NIH funds development of robots to improve health, quality of life

Robots to help visually impaired identify and grasp objects, increase mobility in elderly, and promote curiosity and determination in children.

Using a robot arm, Cathy was able to lift a bottle and drink for the first time in 15 years. Nature

Margot Kern, National Institutes of Health December 2, 2015

As part of the National Robotics Initiative (NRI), the National Institutes of Health announced that it will fund the development of three innovative co-robots — robots that work cooperatively with people.

Two of the robots will improve health and quality of life for individuals with disabilities, and the third will serve as a social companion for children that inspires curiosity and teaches the importance of hard work and determination. Funding for the NIH projects will total approximately $2.2 million over the next five years, subject to the availability of funds.

Conceptual eMbot design featuring three cylinders spanning the shoulder and a single cylinder spanning the elbow and wrist. Richard Brent Gillespie, University of Michigan, Ann Arbor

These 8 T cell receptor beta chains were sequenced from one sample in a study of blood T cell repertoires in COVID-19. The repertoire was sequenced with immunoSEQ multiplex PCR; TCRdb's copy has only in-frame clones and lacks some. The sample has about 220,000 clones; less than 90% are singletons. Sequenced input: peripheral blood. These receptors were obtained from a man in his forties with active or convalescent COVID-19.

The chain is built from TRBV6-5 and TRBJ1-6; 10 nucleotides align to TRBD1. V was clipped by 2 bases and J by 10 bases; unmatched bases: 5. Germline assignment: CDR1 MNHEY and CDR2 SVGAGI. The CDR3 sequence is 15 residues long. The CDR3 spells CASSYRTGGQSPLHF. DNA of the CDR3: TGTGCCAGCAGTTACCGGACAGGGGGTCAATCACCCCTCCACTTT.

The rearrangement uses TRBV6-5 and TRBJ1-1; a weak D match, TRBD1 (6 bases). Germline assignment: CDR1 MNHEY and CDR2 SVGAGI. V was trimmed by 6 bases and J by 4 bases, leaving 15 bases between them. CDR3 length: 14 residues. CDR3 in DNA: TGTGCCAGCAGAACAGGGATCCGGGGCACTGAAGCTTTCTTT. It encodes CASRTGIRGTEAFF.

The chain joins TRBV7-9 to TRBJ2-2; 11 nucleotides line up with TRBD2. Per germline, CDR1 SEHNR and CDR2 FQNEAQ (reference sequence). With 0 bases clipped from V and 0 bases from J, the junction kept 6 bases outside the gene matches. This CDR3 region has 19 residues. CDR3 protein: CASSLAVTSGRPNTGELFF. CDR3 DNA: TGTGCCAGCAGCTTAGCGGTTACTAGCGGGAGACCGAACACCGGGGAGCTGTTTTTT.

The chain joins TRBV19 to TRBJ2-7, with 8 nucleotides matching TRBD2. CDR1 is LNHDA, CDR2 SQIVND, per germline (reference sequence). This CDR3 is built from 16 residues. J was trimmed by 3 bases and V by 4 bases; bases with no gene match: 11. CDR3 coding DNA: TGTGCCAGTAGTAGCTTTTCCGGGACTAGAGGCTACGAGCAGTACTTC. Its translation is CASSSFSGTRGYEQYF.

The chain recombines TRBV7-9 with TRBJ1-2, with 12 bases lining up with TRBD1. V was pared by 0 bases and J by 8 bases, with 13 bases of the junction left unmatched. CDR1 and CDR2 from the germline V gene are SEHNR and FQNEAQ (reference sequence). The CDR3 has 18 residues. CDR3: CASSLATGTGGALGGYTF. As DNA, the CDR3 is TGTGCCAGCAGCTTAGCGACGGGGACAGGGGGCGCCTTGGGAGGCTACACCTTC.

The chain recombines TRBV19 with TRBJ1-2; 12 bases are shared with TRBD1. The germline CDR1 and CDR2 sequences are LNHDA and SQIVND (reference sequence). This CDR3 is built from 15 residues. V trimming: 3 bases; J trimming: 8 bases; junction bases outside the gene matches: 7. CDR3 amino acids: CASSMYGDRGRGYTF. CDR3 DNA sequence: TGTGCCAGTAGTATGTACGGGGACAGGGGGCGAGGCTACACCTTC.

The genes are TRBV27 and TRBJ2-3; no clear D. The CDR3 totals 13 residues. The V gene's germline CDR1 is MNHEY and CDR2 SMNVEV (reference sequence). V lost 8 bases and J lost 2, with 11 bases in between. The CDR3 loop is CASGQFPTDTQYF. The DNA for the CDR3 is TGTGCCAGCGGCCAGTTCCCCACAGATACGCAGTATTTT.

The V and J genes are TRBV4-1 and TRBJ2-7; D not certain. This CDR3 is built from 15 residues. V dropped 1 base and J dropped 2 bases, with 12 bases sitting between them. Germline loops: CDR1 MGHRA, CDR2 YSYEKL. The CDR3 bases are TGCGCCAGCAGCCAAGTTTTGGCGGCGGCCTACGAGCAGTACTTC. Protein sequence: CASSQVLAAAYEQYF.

“When the general public thinks about the research that NIH supports, they don’t usually imagine robots. But robots have a tremendous potential to contribute to the health and well-being of our society, whether they are helping an elderly person engage in physical activity or promoting the curiosity of a child,” said Grace Peng, PhD, program director of Rehabilitation Engineering at the National Institute of Biomedical Imaging and Bioengineering, part of NIH. “These three highly innovative projects demonstrate the power of encouraging leaders in the field of robotics to focus their attention on solving issues that pertain to health.”

This is the fourth year the NIH has participated in the interagency NRI initiative. The National Science Foundation, the National Aeronautics and Space Administration, the U.S. Department of Agriculture, and the U.S. Department of Defense also supported the development of new co-robots this year.

A robotic walker could help the elderly move more easily and retain independence. Xiangrong Shen, University of Alabama

Smart-walker to increase mobility for elderly
Xiangrong Shen, PhD. University of Alabama, Tuscaloosa

As individuals age, their ability to walk without assistance diminishes, leading to a decrease in physical activity and quality of life. To stay in their homes, elderly with mobility issues often require costly home modifications such as replacing steps with ramps or installing wheelchair lifts.